2017-09-08 / News Update

More than 13K troops, DoD civilians aiding Harvey lifesaving, recovery efforts

BY JIM GARAMONE
Defense Media Activity


Houston remains flooded following Hurricane Harvey, Aug. 31. The hurricane formed in the Gulf of Mexico and made landfall in southeastern Texas, bringing record flooding and destruction to the region. Military assets supported the Federal Emergency Management Agency and state and local authorities in rescue and relief efforts. 
PHOTO BY TECH. SGT. LARRY E. REID JR. / AIR FORCE Houston remains flooded following Hurricane Harvey, Aug. 31. The hurricane formed in the Gulf of Mexico and made landfall in southeastern Texas, bringing record flooding and destruction to the region. Military assets supported the Federal Emergency Management Agency and state and local authorities in rescue and relief efforts. PHOTO BY TECH. SGT. LARRY E. REID JR. / AIR FORCE WASHINGTON — About 11,000 National Guardsmen have deployed to support the Federal Emergency Management Agency-led rescue and restoration operations in the region affected by Hurricane Harvey, Defense Department officials said here today.

A total of 1,638 active-duty service members and 1,254 DoD civilian employees and contractors are also supporting operations in Texas. Another 1,050 service members are prepared to deploy if needed.

Lifesaving remains the priority for civilian and military officials in the state, but floodwaters are beginning to recede in many areas and resources are being dedicated to recovery operations, officials said.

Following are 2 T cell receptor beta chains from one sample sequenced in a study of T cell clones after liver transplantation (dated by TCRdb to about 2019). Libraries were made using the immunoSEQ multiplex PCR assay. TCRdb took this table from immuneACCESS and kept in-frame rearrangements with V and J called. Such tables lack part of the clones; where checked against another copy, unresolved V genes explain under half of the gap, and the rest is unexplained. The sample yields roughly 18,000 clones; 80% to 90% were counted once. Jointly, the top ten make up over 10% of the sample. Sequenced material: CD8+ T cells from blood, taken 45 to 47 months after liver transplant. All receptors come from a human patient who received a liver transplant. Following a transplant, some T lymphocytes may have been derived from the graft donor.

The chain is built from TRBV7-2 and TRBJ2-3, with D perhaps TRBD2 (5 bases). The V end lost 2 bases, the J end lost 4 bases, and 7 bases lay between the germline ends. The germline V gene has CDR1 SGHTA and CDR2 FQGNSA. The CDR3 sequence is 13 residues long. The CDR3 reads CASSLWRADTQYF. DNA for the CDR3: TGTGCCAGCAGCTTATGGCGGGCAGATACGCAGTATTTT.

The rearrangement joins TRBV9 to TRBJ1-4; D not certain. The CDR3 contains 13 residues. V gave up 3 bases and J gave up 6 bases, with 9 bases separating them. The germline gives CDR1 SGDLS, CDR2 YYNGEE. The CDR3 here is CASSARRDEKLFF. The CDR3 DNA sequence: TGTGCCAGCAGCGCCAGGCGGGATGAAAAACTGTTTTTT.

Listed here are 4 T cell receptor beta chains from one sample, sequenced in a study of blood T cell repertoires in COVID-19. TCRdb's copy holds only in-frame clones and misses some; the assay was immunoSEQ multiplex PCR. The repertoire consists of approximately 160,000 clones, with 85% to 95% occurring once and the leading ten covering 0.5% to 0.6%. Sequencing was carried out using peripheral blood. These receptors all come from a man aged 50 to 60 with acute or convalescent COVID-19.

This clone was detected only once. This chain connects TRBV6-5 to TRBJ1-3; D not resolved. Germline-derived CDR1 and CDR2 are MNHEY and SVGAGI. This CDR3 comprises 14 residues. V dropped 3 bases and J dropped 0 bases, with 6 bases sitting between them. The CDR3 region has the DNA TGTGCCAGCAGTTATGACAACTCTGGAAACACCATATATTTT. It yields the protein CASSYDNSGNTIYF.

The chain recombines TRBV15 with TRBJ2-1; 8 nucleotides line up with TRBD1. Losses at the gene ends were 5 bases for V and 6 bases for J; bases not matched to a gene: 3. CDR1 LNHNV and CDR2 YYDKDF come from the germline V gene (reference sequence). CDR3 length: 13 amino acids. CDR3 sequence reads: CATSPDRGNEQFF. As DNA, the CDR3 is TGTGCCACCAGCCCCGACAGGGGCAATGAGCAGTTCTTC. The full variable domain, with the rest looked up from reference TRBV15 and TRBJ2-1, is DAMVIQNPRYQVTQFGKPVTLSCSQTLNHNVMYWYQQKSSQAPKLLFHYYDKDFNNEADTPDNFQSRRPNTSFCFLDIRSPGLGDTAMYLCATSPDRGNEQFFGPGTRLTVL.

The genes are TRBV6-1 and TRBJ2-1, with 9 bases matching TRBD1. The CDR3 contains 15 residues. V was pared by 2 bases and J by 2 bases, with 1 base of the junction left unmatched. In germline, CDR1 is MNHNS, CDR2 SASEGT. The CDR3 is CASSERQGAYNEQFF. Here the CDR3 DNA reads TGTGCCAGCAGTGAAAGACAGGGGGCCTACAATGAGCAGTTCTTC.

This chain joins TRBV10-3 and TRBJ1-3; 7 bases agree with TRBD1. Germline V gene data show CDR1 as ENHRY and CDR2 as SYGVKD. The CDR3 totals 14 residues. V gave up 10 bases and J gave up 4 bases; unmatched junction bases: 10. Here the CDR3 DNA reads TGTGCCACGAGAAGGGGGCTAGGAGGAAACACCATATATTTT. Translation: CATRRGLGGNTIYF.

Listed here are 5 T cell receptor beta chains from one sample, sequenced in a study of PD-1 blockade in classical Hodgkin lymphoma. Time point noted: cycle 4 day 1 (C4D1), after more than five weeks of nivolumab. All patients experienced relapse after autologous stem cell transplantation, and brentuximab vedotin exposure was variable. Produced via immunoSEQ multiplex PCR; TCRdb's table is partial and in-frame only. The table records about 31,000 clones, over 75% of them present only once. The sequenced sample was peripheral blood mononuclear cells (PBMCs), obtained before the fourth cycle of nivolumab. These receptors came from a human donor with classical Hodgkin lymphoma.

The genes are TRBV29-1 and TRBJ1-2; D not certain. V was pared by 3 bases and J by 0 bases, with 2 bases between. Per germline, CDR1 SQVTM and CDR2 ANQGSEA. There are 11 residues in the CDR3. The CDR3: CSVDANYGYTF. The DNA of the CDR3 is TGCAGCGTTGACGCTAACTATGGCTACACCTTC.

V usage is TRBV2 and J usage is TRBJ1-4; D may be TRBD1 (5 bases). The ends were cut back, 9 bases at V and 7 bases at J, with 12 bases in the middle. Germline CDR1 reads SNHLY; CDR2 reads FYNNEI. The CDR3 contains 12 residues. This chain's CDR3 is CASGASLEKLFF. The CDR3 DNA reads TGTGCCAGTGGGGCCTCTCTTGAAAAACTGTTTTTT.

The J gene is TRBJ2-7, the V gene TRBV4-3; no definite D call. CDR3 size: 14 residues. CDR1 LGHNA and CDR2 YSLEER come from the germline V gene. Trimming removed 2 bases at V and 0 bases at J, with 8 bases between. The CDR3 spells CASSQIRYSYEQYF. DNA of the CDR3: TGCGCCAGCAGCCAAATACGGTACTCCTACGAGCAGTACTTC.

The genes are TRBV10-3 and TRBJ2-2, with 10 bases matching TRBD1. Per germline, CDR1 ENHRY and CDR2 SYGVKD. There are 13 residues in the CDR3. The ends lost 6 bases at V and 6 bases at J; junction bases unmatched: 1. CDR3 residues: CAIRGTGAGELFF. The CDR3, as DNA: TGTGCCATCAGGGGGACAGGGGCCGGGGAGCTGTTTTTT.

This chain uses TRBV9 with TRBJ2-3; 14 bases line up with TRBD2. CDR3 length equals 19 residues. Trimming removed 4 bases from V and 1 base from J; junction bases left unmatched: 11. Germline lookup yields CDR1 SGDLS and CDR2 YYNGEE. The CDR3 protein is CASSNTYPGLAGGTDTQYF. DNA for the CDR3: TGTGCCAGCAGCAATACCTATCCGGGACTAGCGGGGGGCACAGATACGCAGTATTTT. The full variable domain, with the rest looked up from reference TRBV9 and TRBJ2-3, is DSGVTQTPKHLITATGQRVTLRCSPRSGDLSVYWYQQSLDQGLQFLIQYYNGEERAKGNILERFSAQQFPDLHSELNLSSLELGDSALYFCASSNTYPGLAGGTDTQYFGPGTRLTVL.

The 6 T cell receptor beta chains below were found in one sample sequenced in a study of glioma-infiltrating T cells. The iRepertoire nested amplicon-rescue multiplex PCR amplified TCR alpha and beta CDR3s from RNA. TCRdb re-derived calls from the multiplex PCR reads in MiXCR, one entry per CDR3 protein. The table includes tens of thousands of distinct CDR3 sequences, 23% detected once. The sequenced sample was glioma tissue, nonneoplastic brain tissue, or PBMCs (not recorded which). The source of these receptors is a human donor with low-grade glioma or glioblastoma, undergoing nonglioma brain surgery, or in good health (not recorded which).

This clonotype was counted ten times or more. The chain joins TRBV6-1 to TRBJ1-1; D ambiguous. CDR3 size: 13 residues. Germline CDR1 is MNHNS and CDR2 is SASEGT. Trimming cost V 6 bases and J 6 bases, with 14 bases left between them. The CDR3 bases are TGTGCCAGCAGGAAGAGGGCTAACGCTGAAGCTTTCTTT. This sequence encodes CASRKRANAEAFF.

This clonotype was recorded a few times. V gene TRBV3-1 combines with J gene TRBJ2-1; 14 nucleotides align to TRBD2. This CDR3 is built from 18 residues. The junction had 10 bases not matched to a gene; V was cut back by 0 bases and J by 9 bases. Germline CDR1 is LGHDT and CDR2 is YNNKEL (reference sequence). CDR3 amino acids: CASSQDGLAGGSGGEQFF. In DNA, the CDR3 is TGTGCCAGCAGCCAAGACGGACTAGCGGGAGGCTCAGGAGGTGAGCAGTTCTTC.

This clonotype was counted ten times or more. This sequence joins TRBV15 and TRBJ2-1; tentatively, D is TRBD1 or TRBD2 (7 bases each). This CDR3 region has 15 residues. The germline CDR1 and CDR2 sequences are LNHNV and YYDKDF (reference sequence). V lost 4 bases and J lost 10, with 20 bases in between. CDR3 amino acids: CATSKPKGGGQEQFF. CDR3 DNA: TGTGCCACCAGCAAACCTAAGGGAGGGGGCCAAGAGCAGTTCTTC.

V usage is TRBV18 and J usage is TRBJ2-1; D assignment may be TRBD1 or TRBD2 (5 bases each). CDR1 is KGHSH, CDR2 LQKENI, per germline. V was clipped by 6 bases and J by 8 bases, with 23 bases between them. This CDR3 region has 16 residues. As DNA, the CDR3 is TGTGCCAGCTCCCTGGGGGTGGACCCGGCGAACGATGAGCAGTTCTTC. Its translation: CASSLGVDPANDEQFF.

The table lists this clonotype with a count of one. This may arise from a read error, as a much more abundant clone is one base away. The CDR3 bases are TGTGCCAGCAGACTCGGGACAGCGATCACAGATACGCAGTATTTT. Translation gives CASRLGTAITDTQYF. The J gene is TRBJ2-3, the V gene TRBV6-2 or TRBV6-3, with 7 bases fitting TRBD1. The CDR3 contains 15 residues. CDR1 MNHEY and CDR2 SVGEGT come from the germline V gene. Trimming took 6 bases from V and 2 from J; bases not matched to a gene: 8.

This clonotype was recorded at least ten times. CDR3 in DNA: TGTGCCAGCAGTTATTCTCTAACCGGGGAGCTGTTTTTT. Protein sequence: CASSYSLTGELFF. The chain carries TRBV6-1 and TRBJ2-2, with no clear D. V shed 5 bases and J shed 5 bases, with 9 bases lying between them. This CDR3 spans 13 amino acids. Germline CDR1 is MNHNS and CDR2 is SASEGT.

Texas National Guardsmen evacuated 1,109 personnel, rescued 6,283 personnel and assisted 5,360 personnel, officials reported.

DoD officials said that active-duty troops have rescued 2,038 people in the region. The operations continue and U.S. Northern Command has deployed 100 high-water vehicles to Katy, Texas. NORTHCOM has also deployed 87 helicopters, four C-130 Hercules aircraft and eight pararescue teams.

The Coast Guard has 46 helicopters and 10 fixed-wing aircraft conducting missions. The service also deployed shallow-water boats that are assisting the block-by-block search and rescue efforts, defense officials reported. More than 10,500 people have been rescued or assisted by Coast Guardsmen.

DoD assets are also standing by to aid evacuation efforts. Seven C-17 Globemaster III aircraft at Charleston Air Force Base, South Carolina, and two C-5 Galaxy aircraft at El Paso, Texas, are on alert status.

The Army Corps of Engineers is conducting air and ground post-storm assessments and harbor surveys in coordination with interagency partners. Two dredges are on standby, with two USACE dredges in ready reserve. Corps planners are also looking to providing up to 13,000 housing units.

The Defense Logistics Agency is providing 10 million shelf-stable meals -- the civilian equivalent of meals, ready-to-eat. The agency is also providing 1.5 million liters of water a day.

On the medical side, Brooke Army Medical Center in San Antonio is providing medical treatment for up to 7,000 victims of the hurricane and associated flooding.

The department also set up a disaster aeromedical staging facility at Houston’s George Bush International Airport. Five C- 130s and six aeromedical evacuation crews are on alert.

And more help is coming. The Navy ordered the amphibious assault ship USS Kearsarge, with the embarked 26th Marine Expeditionary Unit, and the dock landing ship USS Oak Hill to sail to the region. The ships departed Aug. 30 from their home ports in Virginia. They will be in position to provide medical support, maritime security and medium and heavy lift air support and can assist with the delivery and distribution of recovery supplies, Navy officials said. These types of ships were also used for similar missions after Hurricane Katrina.

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